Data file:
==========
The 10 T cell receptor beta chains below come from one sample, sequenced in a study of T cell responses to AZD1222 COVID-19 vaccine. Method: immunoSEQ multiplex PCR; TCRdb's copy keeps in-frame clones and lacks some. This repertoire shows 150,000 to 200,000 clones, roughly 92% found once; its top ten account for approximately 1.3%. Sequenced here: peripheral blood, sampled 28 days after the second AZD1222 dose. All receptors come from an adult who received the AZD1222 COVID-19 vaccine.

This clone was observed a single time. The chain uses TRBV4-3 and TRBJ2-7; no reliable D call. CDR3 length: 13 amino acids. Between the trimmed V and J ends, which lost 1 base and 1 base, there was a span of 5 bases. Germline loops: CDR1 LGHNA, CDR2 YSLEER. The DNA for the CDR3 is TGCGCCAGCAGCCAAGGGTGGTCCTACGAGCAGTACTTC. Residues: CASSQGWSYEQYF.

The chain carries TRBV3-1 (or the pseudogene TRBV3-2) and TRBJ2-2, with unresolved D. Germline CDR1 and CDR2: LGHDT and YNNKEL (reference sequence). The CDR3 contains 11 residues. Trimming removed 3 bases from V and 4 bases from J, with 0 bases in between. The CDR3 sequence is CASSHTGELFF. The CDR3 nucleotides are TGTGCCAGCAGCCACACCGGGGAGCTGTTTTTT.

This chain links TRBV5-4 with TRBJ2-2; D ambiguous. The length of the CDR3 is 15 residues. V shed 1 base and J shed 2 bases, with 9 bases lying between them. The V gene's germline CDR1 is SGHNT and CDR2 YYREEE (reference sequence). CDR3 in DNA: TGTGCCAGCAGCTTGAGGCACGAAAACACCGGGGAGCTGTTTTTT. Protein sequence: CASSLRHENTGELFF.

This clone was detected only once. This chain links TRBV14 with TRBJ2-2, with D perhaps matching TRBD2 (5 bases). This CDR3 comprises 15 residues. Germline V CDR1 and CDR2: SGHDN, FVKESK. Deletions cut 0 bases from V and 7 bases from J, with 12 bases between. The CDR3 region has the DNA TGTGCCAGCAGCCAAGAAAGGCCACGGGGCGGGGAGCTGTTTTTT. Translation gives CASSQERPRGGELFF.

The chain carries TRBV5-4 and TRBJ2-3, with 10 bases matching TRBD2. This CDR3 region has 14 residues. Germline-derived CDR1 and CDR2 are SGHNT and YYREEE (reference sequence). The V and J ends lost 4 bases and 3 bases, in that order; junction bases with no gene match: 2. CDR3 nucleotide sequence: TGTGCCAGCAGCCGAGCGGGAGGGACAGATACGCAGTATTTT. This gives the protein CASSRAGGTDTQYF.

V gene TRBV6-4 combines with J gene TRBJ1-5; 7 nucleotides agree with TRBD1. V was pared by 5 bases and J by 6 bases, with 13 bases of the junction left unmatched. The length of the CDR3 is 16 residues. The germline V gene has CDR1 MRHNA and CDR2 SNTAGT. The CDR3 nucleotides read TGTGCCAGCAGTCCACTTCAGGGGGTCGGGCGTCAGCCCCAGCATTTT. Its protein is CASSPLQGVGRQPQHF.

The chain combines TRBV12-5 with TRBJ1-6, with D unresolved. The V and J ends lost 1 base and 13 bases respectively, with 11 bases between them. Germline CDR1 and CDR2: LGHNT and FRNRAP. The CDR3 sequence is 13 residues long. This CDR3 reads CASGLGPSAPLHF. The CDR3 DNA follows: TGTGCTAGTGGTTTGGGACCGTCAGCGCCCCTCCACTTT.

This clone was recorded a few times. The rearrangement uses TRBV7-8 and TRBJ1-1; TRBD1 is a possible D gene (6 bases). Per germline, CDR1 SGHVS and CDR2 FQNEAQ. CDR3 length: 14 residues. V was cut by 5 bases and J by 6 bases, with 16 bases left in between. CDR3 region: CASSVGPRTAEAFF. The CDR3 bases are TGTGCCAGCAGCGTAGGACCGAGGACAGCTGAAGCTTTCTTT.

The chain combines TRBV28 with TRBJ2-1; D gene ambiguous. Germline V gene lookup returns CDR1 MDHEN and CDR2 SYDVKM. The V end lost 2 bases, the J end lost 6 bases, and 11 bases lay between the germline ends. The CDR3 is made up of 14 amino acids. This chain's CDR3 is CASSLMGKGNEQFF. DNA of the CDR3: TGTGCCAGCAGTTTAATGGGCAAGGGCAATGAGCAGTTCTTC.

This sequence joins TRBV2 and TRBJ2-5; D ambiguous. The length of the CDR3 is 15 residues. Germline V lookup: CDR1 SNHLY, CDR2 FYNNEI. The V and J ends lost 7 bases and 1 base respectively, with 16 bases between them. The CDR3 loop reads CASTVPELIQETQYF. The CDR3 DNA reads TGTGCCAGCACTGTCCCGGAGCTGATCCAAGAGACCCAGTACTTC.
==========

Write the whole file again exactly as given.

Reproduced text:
The 10 T cell receptor beta chains below come from one sample, sequenced in a study of T cell responses to AZD1222 COVID-19 vaccine. Method: immunoSEQ multiplex PCR; TCRdb's copy keeps in-frame clones and lacks some. This repertoire shows 150,000 to 200,000 clones, roughly 92% found once; its top ten account for approximately 1.3%. Sequenced here: peripheral blood, sampled 28 days after the second AZD1222 dose. All receptors come from an adult who received the AZD1222 COVID-19 vaccine.

This clone was observed a single time. The chain uses TRBV4-3 and TRBJ2-7; no reliable D call. CDR3 length: 13 amino acids. Between the trimmed V and J ends, which lost 1 base and 1 base, there was a span of 5 bases. Germline loops: CDR1 LGHNA, CDR2 YSLEER. The DNA for the CDR3 is TGCGCCAGCAGCCAAGGGTGGTCCTACGAGCAGTACTTC. Residues: CASSQGWSYEQYF.

The chain carries TRBV3-1 (or the pseudogene TRBV3-2) and TRBJ2-2, with unresolved D. Germline CDR1 and CDR2: LGHDT and YNNKEL (reference sequence). The CDR3 contains 11 residues. Trimming removed 3 bases from V and 4 bases from J, with 0 bases in between. The CDR3 sequence is CASSHTGELFF. The CDR3 nucleotides are TGTGCCAGCAGCCACACCGGGGAGCTGTTTTTT.

This chain links TRBV5-4 with TRBJ2-2; D ambiguous. The length of the CDR3 is 15 residues. V shed 1 base and J shed 2 bases, with 9 bases lying between them. The V gene's germline CDR1 is SGHNT and CDR2 YYREEE (reference sequence). CDR3 in DNA: TGTGCCAGCAGCTTGAGGCACGAAAACACCGGGGAGCTGTTTTTT. Protein sequence: CASSLRHENTGELFF.

This clone was detected only once. This chain links TRBV14 with TRBJ2-2, with D perhaps matching TRBD2 (5 bases). This CDR3 comprises 15 residues. Germline V CDR1 and CDR2: SGHDN, FVKESK. Deletions cut 0 bases from V and 7 bases from J, with 12 bases between. The CDR3 region has the DNA TGTGCCAGCAGCCAAGAAAGGCCACGGGGCGGGGAGCTGTTTTTT. Translation gives CASSQERPRGGELFF.

The chain carries TRBV5-4 and TRBJ2-3, with 10 bases matching TRBD2. This CDR3 region has 14 residues. Germline-derived CDR1 and CDR2 are SGHNT and YYREEE (reference sequence). The V and J ends lost 4 bases and 3 bases, in that order; junction bases with no gene match: 2. CDR3 nucleotide sequence: TGTGCCAGCAGCCGAGCGGGAGGGACAGATACGCAGTATTTT. This gives the protein CASSRAGGTDTQYF.

V gene TRBV6-4 combines with J gene TRBJ1-5; 7 nucleotides agree with TRBD1. V was pared by 5 bases and J by 6 bases, with 13 bases of the junction left unmatched. The length of the CDR3 is 16 residues. The germline V gene has CDR1 MRHNA and CDR2 SNTAGT. The CDR3 nucleotides read TGTGCCAGCAGTCCACTTCAGGGGGTCGGGCGTCAGCCCCAGCATTTT. Its protein is CASSPLQGVGRQPQHF.

The chain combines TRBV12-5 with TRBJ1-6, with D unresolved. The V and J ends lost 1 base and 13 bases respectively, with 11 bases between them. Germline CDR1 and CDR2: LGHNT and FRNRAP. The CDR3 sequence is 13 residues long. This CDR3 reads CASGLGPSAPLHF. The CDR3 DNA follows: TGTGCTAGTGGTTTGGGACCGTCAGCGCCCCTCCACTTT.

This clone was recorded a few times. The rearrangement uses TRBV7-8 and TRBJ1-1; TRBD1 is a possible D gene (6 bases). Per germline, CDR1 SGHVS and CDR2 FQNEAQ. CDR3 length: 14 residues. V was cut by 5 bases and J by 6 bases, with 16 bases left in between. CDR3 region: CASSVGPRTAEAFF. The CDR3 bases are TGTGCCAGCAGCGTAGGACCGAGGACAGCTGAAGCTTTCTTT.

The chain combines TRBV28 with TRBJ2-1; D gene ambiguous. Germline V gene lookup returns CDR1 MDHEN and CDR2 SYDVKM. The V end lost 2 bases, the J end lost 6 bases, and 11 bases lay between the germline ends. The CDR3 is made up of 14 amino acids. This chain's CDR3 is CASSLMGKGNEQFF. DNA of the CDR3: TGTGCCAGCAGTTTAATGGGCAAGGGCAATGAGCAGTTCTTC.

This sequence joins TRBV2 and TRBJ2-5; D ambiguous. The length of the CDR3 is 15 residues. Germline V lookup: CDR1 SNHLY, CDR2 FYNNEI. The V and J ends lost 7 bases and 1 base respectively, with 16 bases between them. The CDR3 loop reads CASTVPELIQETQYF. The CDR3 DNA reads TGTGCCAGCACTGTCCCGGAGCTGATCCAAGAGACCCAGTACTTC.